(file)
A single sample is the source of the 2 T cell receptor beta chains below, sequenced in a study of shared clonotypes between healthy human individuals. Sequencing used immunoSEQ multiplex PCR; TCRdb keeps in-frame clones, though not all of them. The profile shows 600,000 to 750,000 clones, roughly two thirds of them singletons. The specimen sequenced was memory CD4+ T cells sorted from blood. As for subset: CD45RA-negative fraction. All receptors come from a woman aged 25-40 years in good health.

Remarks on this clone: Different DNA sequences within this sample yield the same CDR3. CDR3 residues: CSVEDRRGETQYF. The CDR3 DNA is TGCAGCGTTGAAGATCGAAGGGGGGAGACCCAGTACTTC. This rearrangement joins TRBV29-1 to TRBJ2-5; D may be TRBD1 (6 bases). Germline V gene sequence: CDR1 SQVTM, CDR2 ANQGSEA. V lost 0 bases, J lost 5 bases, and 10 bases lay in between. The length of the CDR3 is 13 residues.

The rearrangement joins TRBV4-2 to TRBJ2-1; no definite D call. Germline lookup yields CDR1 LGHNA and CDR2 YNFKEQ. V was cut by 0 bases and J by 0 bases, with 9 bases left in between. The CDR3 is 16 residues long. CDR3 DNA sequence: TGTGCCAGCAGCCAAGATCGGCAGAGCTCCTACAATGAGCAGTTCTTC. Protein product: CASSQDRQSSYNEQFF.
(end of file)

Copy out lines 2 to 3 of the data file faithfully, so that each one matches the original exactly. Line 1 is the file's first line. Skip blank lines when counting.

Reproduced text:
Remarks on this clone: Different DNA sequences within this sample yield the same CDR3. CDR3 residues: CSVEDRRGETQYF. The CDR3 DNA is TGCAGCGTTGAAGATCGAAGGGGGGAGACCCAGTACTTC. This rearrangement joins TRBV29-1 to TRBJ2-5; D may be TRBD1 (6 bases). Germline V gene sequence: CDR1 SQVTM, CDR2 ANQGSEA. V lost 0 bases, J lost 5 bases, and 10 bases lay in between. The length of the CDR3 is 13 residues.

The rearrangement joins TRBV4-2 to TRBJ2-1; no definite D call. Germline lookup yields CDR1 LGHNA and CDR2 YNFKEQ. V was cut by 0 bases and J by 0 bases, with 9 bases left in between. The CDR3 is 16 residues long. CDR3 DNA sequence: TGTGCCAGCAGCCAAGATCGGCAGAGCTCCTACAATGAGCAGTTCTTC. Protein product: CASSQDRQSSYNEQFF.